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MENLO PARK, Calif. (AP) â¿¿ Facebook doesn't want to be dismissed as an Internet has-been before its social network even enters its adolescence.
In an effort to remain hip, it is infusing the focal point of its website with a more dynamic look and additional controls designed to empower its 1 billion users to sort streams of photos and other material into more organized sections that appeal to their personal interests.
The changes unveiled Thursday are an attempt to address complaints that Facebook's hub â¿¿ the News Feed â¿¿ is degenerating into a jumble of monotonous musings and disjointed pictures. This has come as users' social circles have widened from a few dozen people to an unwieldy assortment of friends, family, businesses, celebrities, co-workers and fleeting acquaintances.
That evolution requires a more nuanced approach than the computer-generated algorithms that Facebook has been relying on to pick out the most relevant content to display in each user's News Feed. The growing popularity of smartphones and tablet computers equipped with high-quality cameras also is turning the News Feed into a more visual gallery, another shift that Facebook is tackling by carving out more space to display photos and video.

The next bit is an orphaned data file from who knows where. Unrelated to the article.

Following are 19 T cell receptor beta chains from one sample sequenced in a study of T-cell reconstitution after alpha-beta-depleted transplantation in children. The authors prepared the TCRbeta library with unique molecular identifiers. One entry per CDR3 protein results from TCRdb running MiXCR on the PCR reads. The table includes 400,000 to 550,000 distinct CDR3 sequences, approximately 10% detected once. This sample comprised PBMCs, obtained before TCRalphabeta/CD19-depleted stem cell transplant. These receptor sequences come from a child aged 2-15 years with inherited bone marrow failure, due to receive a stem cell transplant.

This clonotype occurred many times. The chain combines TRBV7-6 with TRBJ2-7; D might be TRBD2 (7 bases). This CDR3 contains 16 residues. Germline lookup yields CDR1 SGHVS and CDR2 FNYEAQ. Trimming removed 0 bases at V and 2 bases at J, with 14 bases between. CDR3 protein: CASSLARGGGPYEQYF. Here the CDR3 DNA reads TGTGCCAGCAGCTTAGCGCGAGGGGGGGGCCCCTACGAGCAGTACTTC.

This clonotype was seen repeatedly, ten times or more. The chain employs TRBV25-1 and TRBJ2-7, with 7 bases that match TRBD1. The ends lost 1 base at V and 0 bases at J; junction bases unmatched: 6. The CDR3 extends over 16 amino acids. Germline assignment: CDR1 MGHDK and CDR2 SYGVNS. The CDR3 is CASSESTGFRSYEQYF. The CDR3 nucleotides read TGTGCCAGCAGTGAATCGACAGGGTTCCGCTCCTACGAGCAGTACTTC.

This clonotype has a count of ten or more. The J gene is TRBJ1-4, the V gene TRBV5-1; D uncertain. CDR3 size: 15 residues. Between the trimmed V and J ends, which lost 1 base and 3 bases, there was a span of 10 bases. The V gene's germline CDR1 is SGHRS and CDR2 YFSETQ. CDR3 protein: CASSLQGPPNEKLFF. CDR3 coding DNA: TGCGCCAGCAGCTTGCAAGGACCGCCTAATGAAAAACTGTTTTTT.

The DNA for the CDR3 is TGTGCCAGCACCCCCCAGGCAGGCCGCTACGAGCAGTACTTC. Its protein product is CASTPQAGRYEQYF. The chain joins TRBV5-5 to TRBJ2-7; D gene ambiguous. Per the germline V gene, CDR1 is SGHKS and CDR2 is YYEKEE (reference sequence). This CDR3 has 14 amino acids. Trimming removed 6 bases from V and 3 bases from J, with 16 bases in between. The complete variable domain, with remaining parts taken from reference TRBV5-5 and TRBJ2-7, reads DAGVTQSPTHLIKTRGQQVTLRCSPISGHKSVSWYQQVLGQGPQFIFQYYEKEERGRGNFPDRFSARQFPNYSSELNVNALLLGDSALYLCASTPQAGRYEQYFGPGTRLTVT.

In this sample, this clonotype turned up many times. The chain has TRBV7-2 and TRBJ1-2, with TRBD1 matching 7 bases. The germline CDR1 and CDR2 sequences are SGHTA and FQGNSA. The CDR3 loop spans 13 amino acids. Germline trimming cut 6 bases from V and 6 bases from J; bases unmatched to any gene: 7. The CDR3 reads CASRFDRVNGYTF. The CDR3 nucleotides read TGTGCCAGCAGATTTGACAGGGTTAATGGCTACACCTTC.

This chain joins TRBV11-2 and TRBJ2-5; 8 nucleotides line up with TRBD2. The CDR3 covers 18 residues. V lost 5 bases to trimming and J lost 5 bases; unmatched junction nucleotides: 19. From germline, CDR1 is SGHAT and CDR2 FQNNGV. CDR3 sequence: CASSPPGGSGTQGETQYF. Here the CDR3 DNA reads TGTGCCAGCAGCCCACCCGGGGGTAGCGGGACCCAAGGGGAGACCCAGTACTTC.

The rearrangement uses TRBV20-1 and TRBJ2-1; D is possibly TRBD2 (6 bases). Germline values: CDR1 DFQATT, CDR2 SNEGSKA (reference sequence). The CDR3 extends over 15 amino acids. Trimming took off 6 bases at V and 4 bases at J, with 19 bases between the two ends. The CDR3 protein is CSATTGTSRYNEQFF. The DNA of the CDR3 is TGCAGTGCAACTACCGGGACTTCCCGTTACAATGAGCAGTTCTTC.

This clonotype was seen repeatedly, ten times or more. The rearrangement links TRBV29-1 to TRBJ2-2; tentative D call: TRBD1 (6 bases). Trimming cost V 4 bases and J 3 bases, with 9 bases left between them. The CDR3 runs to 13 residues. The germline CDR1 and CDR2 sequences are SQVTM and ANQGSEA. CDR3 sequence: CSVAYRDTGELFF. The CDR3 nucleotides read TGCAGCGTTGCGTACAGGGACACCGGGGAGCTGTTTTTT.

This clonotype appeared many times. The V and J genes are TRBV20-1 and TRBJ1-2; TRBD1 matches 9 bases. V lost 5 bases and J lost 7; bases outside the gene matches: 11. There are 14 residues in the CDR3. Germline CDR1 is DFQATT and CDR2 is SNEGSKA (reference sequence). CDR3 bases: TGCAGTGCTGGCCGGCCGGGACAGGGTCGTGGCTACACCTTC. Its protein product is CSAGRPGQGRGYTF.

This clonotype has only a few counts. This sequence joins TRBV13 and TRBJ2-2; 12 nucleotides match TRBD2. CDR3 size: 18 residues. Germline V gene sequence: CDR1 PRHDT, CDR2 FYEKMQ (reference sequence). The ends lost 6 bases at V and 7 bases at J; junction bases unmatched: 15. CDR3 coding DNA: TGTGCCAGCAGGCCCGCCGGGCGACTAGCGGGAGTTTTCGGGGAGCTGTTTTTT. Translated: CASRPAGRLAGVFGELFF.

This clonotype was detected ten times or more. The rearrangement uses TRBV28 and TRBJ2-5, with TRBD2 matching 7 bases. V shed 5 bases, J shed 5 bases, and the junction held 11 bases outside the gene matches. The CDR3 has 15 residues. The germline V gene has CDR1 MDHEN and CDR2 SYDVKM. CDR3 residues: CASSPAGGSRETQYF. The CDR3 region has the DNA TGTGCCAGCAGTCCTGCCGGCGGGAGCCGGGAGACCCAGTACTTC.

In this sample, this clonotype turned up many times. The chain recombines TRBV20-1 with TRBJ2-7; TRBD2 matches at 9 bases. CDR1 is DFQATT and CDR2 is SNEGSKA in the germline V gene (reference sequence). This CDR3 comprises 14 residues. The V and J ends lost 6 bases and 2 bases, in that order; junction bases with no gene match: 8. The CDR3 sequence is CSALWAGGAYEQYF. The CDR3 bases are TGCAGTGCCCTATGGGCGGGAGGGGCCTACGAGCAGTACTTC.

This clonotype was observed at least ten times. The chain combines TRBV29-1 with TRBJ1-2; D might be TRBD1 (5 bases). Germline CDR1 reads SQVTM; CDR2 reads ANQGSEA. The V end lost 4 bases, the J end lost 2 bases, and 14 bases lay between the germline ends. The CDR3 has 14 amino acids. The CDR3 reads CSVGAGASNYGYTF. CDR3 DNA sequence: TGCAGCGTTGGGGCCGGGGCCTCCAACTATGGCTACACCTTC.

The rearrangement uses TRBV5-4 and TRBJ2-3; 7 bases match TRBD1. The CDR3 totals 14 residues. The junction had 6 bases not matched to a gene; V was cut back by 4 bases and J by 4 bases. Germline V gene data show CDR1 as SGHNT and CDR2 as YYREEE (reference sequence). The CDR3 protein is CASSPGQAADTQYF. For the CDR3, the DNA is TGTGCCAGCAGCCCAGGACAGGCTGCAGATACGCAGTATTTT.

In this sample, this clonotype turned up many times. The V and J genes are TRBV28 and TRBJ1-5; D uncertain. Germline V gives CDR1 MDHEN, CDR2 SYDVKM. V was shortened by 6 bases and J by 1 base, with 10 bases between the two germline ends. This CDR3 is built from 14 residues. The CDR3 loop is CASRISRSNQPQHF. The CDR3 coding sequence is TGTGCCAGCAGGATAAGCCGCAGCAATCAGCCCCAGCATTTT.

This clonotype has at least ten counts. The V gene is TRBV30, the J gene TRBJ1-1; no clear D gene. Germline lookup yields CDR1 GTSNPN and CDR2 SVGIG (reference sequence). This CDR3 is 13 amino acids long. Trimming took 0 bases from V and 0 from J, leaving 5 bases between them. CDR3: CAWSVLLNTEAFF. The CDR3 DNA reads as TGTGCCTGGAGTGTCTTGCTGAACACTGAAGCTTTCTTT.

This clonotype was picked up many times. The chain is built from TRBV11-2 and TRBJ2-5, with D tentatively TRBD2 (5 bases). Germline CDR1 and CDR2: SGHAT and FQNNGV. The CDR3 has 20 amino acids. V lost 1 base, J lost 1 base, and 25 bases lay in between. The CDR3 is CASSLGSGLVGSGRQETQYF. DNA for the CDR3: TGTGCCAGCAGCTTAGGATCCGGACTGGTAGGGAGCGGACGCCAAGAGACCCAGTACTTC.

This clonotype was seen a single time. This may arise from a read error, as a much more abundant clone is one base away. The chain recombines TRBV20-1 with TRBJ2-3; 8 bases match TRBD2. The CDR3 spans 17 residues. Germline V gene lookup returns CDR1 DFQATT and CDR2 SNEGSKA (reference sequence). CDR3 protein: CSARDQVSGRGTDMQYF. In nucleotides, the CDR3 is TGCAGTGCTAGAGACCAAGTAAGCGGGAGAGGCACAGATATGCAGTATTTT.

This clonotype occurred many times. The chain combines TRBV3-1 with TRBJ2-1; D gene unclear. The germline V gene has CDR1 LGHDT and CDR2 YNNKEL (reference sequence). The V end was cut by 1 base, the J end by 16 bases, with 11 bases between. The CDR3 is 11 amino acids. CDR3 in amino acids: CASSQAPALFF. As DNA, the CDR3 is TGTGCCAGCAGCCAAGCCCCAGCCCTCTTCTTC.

Facebook Inc. CEO Mark Zuckerberg hopes the makeover turns the News Feed into something like a newspaper tailored to fit the particular interests of each user on every visit to the website.
"This gives people more power to dig deeper into the topics they care about," Zuckerberg said while discussing the makeover at Facebook's Menlo Park, Calif., headquarters.
By keeping Facebook relevant, Zuckerberg hopes to avoid the fate of his company's social networking forerunners, Friendster and MySpace. Those once-trendy sites quickly flamed out, largely because they didn't say attuned to the changing interest of fickle audience. Making that mistake is even more costly in an age of increasingly short attention spans and technological tools that make it easy to find some other diversion with a quick click of the computer mouse or the swipe of a finger on a smartphone.